Bronze-caster and Cabinet-maker
Important pair of “Lyre” wall-lights
Height : 115 cm (45 1/4 in.); Width : 31 cm (12 1/4 in.) ; Depth : 17 cm (6 2/3 in.)
Pair of four light arms Louis XVI style wall sconces. Chiseled and gilded bronze, shaped as a lyre surmounted by a female mask, issuing flowers and two branches each terminated in two light arms. A long tied ribbon supports the lyre.
Made after a model by Pierre Gouthière (1732-1813) delivered in 1781 for the Duchess Mazarin.
(Commented and reproduced in H. Ottomeyer, and alii, Vergoldete Bronzen, T. I, Klinkhardt & Biermann, Munich, 1986, p° 425)
Henry Dasson executed in his Paris workshop sumptuous copies of royal XVIIIth century models and some pieces of his own modified XVIIIth century design. For his pieces of furniture, he used the very finest ormolu mounts with high quality mercurial gilding. He mainly produced in the Louis XV and Louis XVI style. His participation at the Paris 1878 Universal Exhibition was highly remarked with a Louis XVI style table, all made of bronze and considered as a «chasing masterpiece», and a copy of the famous King Louis XV desk (original piece exhibited at Versailles), which was also admired by critics. At the 1889 Universal Exhibition, he won a «grand Prix» for his outstanding furniture. Dasson closed down his business in 1894.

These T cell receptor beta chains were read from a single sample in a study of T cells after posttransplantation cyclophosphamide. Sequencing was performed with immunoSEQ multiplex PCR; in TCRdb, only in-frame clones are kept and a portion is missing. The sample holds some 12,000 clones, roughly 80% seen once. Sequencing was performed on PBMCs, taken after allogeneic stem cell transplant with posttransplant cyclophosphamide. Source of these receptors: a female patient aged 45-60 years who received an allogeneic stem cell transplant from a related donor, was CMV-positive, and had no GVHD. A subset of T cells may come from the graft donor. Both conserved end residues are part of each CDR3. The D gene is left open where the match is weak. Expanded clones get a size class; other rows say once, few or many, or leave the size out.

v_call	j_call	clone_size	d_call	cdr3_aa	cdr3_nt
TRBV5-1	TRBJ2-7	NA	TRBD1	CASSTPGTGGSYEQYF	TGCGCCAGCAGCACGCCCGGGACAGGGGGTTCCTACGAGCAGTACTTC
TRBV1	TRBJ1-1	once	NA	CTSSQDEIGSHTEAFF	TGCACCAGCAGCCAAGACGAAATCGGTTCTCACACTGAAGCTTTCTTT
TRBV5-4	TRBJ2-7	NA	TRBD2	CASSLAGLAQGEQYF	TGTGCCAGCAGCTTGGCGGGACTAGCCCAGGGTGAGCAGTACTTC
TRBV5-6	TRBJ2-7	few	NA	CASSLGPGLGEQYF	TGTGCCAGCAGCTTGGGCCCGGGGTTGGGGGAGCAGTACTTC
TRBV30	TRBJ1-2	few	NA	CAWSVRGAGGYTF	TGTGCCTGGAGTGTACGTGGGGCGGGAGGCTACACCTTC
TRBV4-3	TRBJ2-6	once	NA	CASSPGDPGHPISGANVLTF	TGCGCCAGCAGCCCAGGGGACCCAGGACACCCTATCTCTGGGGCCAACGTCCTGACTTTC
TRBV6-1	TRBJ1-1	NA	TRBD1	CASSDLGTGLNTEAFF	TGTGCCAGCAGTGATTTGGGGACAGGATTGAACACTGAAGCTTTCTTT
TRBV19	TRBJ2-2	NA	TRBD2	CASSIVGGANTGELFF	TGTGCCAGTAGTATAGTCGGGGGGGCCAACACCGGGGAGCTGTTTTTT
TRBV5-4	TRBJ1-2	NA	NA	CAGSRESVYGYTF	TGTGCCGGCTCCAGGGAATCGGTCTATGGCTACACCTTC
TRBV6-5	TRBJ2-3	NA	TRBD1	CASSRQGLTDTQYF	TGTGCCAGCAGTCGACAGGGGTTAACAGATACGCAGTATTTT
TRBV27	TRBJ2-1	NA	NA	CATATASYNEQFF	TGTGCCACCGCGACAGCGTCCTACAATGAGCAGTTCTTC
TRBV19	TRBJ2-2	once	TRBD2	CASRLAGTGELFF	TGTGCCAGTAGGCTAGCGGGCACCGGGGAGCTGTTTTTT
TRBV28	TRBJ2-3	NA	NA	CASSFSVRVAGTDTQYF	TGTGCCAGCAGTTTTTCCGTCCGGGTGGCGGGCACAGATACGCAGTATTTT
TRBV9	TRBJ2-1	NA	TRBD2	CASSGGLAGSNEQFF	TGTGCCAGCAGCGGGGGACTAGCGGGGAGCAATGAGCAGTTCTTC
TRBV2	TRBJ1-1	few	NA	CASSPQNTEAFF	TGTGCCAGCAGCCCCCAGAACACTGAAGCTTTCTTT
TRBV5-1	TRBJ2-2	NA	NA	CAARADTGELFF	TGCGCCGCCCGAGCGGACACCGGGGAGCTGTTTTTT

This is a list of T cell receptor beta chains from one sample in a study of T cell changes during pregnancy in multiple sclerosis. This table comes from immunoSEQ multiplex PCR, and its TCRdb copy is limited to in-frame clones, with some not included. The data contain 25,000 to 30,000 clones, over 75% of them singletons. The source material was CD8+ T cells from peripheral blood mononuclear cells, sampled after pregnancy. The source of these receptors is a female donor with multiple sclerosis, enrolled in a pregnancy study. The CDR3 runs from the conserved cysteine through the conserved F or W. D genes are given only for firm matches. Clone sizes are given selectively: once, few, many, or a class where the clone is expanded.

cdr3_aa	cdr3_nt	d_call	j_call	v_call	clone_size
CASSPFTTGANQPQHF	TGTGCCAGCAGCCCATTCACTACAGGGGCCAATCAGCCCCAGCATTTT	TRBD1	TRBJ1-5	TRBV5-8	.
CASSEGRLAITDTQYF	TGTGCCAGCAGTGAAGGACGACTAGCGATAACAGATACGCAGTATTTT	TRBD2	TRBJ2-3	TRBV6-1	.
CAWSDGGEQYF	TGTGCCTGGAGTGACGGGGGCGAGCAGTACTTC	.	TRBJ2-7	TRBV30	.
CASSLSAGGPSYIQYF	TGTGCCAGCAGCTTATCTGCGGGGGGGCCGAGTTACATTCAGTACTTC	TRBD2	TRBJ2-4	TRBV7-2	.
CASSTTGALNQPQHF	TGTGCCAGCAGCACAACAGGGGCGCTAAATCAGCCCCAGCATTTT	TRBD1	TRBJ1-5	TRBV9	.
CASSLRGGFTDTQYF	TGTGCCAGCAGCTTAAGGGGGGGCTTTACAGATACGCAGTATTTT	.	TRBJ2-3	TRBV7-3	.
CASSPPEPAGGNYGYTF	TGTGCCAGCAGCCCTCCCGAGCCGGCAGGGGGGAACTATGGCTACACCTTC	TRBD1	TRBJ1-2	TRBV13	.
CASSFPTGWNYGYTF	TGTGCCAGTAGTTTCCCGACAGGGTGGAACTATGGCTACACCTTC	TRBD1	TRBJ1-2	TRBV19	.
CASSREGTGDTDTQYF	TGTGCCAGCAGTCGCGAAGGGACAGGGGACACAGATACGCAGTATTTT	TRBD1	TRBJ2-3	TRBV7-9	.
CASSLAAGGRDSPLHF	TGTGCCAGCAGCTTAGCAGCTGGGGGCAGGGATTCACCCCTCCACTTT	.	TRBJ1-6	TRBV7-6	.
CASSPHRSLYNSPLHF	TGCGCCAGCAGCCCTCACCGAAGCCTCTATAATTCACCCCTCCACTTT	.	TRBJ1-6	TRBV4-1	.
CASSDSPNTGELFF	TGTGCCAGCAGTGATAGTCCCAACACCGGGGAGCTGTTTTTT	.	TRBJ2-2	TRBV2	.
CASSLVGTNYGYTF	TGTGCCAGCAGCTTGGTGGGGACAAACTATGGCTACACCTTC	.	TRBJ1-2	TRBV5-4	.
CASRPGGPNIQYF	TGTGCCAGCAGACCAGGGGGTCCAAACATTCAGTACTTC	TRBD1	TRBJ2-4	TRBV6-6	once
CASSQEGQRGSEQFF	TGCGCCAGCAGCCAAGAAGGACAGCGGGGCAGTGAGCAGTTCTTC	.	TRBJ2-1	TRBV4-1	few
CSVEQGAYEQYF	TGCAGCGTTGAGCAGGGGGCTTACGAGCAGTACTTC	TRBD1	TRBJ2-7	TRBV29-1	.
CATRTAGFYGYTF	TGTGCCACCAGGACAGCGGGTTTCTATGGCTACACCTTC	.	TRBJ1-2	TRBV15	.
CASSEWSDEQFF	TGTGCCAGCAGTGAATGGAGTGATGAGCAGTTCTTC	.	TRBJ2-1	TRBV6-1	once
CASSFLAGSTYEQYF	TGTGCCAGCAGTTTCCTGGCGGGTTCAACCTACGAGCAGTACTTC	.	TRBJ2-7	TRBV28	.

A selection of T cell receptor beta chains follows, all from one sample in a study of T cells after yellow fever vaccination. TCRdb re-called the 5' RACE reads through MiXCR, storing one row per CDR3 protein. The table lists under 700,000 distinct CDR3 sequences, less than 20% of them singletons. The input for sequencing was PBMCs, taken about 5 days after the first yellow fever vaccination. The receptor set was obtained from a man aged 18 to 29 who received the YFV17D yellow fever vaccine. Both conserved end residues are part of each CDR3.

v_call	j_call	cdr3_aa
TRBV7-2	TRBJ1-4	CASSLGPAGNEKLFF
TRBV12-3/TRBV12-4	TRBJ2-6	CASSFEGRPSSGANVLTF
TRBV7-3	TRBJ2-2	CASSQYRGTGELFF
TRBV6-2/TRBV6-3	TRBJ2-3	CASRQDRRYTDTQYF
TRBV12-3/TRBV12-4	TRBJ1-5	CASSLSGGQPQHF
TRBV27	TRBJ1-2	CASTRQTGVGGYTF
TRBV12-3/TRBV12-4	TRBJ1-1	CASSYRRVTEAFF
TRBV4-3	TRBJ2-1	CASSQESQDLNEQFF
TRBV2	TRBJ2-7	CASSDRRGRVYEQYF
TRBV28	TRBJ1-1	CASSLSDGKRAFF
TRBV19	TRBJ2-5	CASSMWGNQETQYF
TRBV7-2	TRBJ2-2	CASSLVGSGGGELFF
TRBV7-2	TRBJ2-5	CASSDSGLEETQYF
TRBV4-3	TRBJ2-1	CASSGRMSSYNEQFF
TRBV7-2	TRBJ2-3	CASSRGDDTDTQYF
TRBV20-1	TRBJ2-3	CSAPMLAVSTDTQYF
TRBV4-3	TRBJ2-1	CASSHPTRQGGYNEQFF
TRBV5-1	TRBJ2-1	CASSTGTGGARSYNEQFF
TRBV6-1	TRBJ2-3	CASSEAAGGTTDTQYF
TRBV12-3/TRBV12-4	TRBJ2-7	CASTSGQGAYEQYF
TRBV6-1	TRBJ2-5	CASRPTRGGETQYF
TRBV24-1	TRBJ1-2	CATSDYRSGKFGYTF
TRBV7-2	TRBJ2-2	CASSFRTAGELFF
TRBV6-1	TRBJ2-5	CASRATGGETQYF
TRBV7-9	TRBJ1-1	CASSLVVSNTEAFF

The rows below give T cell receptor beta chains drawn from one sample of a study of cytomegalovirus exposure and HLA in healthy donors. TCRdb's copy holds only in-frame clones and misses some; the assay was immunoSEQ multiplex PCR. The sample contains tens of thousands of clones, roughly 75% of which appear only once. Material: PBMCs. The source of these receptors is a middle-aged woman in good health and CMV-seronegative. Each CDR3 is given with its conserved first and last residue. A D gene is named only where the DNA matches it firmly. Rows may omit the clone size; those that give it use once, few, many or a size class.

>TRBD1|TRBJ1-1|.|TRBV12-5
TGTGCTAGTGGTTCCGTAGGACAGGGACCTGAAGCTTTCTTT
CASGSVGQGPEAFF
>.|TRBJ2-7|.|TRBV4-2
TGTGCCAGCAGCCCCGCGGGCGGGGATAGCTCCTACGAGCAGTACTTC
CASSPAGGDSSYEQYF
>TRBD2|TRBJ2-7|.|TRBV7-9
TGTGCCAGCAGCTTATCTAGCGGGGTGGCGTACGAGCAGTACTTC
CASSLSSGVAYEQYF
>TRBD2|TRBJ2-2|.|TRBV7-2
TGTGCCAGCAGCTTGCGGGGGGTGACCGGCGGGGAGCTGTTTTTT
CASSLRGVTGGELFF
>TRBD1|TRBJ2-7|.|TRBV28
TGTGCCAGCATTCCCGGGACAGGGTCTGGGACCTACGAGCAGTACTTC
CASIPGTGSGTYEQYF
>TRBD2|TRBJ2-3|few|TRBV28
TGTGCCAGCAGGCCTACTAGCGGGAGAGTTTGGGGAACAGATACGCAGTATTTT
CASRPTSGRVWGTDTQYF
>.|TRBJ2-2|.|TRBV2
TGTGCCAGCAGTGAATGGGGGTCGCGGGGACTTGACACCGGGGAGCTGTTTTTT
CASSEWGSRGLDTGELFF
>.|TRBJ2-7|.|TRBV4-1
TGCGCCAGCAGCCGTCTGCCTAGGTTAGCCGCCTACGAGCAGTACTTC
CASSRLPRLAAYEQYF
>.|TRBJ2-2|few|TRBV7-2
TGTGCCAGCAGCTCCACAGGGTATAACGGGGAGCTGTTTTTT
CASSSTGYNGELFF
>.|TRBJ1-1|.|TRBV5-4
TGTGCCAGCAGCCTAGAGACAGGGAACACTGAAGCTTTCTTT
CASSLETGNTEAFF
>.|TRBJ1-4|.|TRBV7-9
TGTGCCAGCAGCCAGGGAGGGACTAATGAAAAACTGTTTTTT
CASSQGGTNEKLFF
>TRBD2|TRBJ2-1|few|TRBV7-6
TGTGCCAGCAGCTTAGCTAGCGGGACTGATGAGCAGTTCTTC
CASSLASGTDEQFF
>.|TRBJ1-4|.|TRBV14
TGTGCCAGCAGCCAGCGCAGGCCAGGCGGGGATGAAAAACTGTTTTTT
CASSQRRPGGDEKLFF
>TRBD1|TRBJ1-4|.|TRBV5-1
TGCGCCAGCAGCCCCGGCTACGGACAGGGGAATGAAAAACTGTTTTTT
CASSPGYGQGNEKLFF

Pierre Philippe Gouthière (1732-Paris, 1813), is one of the masters of bronze crafting under the reign of Louis XVI. He was the master of Pierre Philippe Thomire.